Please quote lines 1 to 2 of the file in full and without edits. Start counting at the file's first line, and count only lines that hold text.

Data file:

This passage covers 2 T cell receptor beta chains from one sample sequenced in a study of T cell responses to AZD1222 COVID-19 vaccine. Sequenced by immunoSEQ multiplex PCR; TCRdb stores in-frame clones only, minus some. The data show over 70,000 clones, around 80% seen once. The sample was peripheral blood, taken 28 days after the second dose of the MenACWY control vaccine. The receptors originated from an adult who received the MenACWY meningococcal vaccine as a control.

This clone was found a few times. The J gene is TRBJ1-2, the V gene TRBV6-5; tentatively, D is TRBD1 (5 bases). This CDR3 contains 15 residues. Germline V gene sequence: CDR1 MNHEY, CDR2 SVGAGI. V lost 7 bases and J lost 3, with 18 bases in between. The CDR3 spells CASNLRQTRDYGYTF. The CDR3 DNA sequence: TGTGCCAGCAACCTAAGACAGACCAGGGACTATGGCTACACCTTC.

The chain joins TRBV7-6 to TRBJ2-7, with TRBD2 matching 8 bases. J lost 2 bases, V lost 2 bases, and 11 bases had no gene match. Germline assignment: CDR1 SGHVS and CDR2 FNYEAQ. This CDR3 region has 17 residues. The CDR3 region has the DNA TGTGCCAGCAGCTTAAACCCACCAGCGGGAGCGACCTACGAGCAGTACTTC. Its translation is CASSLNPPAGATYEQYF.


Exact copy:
This passage covers 2 T cell receptor beta chains from one sample sequenced in a study of T cell responses to AZD1222 COVID-19 vaccine. Sequenced by immunoSEQ multiplex PCR; TCRdb stores in-frame clones only, minus some. The data show over 70,000 clones, around 80% seen once. The sample was peripheral blood, taken 28 days after the second dose of the MenACWY control vaccine. The receptors originated from an adult who received the MenACWY meningococcal vaccine as a control.

This clone was found a few times. The J gene is TRBJ1-2, the V gene TRBV6-5; tentatively, D is TRBD1 (5 bases). This CDR3 contains 15 residues. Germline V gene sequence: CDR1 MNHEY, CDR2 SVGAGI. V lost 7 bases and J lost 3, with 18 bases in between. The CDR3 spells CASNLRQTRDYGYTF. The CDR3 DNA sequence: TGTGCCAGCAACCTAAGACAGACCAGGGACTATGGCTACACCTTC.